What are the themes, motifs, and symbols in Green Hills of Africa?
The key symbol in Ernest Hemingway’s narrative is clearly the hills themselves; the lush green environment is an antidote to the sterile built environment of cities and, by extension, European and American civilization. The idea that the landscape dictates the role of the inhabitants is central in Hemingway’s vision.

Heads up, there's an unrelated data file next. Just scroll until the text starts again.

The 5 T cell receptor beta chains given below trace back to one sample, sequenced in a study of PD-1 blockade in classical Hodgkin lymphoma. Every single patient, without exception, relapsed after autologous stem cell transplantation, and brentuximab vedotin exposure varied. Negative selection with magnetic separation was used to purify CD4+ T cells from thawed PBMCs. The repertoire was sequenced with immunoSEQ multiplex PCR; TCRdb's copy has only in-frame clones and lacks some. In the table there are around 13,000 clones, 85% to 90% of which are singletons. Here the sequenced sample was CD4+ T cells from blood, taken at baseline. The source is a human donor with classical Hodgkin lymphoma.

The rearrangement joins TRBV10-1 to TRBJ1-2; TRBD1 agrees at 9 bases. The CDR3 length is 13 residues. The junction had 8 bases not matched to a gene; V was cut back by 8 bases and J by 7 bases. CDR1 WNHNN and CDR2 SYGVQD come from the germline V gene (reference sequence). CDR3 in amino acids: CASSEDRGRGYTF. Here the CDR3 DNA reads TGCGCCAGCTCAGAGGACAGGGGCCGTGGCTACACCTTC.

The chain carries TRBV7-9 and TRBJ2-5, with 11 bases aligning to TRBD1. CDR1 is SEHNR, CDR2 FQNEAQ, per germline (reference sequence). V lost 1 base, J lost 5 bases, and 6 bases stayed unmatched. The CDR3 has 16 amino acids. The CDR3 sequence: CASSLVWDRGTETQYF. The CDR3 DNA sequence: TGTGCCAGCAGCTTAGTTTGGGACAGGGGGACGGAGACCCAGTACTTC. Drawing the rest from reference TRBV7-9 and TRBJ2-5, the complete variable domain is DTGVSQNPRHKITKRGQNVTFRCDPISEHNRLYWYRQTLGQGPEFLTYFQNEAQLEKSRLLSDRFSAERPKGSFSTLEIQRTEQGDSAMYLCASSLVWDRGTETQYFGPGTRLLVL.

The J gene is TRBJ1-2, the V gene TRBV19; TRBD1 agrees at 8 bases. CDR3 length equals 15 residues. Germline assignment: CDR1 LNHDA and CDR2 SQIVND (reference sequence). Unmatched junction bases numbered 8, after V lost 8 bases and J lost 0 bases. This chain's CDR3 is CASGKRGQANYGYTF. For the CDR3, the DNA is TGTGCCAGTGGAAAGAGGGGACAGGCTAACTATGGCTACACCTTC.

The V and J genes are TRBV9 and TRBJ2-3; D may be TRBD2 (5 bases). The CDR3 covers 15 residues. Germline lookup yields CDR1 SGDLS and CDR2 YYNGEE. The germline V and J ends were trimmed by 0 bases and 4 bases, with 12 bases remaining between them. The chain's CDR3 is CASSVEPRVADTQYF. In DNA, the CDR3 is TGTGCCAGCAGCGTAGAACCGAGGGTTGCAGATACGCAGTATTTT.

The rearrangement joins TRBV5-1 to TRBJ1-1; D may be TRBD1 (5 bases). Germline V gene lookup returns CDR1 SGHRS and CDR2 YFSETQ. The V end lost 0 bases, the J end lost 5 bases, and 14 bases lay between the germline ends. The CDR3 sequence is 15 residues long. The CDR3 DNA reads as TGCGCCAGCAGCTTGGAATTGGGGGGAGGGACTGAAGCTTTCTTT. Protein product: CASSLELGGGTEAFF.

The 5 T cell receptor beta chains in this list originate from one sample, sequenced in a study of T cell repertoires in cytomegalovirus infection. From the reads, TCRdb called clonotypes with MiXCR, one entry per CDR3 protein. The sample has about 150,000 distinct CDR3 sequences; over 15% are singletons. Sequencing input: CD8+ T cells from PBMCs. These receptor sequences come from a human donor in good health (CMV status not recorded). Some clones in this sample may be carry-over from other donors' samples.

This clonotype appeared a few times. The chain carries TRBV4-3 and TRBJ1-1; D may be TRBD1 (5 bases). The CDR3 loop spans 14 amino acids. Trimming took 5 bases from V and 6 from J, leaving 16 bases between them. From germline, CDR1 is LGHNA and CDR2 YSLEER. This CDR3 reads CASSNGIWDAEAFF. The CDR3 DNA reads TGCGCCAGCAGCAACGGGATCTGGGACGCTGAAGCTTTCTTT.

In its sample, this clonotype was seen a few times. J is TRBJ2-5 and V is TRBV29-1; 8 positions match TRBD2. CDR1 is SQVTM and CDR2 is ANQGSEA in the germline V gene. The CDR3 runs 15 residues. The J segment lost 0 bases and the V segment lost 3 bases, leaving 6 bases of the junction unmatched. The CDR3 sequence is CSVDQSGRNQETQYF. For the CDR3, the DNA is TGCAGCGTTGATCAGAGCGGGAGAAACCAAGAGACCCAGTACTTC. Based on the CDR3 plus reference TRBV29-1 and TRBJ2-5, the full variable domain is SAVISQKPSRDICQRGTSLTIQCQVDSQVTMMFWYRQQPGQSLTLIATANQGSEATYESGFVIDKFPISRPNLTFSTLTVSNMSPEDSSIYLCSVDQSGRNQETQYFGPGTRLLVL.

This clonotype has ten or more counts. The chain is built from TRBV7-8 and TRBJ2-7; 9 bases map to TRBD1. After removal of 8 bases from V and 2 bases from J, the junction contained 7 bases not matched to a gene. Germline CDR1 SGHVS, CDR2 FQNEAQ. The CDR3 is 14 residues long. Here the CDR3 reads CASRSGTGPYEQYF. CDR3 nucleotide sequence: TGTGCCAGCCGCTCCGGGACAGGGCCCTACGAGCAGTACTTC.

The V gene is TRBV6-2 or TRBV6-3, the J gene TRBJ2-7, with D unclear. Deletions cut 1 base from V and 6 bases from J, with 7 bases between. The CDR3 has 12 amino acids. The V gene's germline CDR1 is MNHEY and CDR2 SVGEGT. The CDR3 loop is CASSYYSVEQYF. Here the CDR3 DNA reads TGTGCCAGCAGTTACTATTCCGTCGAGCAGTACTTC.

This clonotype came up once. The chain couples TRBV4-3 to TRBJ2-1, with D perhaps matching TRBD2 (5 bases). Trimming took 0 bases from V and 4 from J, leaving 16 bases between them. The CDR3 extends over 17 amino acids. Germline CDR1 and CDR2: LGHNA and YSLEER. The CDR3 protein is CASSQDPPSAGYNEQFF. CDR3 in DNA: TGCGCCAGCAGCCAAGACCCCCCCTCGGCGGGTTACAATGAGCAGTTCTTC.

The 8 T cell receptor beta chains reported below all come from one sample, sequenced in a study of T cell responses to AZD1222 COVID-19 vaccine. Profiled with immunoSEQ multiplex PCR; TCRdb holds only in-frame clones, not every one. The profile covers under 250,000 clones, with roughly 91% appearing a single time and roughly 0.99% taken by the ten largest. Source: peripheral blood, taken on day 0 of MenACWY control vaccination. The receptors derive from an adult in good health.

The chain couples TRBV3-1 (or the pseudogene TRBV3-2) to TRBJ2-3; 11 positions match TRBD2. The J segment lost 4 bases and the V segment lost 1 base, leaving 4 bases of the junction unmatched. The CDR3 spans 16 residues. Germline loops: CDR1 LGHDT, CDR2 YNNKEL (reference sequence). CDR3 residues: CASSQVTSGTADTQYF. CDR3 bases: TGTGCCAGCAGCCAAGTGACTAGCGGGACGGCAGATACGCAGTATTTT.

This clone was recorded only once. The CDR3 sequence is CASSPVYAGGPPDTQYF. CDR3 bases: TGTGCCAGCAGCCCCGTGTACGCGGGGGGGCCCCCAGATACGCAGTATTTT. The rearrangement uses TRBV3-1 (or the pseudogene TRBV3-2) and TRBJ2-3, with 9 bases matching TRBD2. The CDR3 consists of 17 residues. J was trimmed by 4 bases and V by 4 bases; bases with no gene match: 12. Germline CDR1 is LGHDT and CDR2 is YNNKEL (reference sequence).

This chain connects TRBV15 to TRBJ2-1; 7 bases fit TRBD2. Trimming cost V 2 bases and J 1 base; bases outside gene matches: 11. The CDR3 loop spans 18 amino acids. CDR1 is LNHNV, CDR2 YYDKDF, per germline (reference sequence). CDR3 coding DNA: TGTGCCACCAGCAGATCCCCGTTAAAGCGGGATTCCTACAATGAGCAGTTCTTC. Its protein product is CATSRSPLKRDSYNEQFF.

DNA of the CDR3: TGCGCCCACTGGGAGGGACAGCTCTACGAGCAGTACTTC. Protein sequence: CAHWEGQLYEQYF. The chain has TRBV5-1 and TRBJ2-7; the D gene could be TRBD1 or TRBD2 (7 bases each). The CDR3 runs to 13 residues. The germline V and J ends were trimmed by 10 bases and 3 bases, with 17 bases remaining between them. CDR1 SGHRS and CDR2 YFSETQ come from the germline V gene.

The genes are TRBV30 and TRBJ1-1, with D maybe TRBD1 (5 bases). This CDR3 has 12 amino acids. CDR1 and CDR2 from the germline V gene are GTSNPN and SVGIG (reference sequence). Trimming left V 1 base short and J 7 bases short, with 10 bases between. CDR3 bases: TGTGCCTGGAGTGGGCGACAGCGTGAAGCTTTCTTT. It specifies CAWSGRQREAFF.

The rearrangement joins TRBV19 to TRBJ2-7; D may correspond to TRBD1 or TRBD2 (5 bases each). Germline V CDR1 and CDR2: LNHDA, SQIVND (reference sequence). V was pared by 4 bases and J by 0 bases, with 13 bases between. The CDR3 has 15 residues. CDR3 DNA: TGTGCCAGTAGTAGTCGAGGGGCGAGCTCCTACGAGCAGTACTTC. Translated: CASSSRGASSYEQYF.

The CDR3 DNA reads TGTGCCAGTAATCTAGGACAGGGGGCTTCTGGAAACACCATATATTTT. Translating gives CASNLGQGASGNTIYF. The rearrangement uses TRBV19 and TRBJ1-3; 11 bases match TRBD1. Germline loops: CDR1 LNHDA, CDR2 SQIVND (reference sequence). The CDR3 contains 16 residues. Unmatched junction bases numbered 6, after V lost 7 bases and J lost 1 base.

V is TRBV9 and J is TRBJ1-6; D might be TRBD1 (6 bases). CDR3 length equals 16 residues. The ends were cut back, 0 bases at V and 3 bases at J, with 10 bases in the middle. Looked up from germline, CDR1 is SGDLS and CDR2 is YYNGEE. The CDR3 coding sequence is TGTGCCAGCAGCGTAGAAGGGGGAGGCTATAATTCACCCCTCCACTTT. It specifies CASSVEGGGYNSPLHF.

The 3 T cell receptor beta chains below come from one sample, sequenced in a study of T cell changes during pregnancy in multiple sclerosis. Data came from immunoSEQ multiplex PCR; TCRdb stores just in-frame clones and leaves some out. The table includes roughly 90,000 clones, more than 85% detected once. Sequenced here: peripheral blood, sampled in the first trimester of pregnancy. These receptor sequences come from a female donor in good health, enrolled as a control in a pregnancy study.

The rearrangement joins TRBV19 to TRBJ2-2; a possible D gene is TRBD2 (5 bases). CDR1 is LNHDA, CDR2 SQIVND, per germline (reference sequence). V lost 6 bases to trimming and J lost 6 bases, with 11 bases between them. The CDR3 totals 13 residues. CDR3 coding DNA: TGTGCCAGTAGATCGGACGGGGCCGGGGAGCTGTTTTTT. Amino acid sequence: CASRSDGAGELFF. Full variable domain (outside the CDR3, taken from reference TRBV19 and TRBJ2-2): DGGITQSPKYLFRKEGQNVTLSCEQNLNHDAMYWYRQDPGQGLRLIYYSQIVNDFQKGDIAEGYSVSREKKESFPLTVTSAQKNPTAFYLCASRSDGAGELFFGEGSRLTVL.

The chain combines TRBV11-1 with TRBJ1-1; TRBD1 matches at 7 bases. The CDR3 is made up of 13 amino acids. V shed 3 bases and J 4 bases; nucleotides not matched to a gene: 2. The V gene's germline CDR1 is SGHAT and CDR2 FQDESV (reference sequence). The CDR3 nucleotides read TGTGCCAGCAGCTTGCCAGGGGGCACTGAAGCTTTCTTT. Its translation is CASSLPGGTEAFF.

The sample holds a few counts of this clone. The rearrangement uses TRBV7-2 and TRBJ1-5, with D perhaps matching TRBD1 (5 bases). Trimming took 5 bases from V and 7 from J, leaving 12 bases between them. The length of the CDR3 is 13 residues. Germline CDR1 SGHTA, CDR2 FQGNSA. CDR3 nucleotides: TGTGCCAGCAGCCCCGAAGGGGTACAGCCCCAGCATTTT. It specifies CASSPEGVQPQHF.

Another key symbol is the wild game that Hemingway and his hunting party pursue. The author contrasts the tame, docile character of civilization from which he flees to the untamed savagery of the African landscape and its animals. Conquering nature is important to the author, but he acknowledges how challenging the practical aspects of that conquest are. Even more important, his self-doubt and the reluctance of the hunting party’s other members threaten to derail the urgency that the author feels to prove himself and the other men as conquerors. A begrudging respect for nature’s power is another theme—one that Hemingway wishes he could prevail over.
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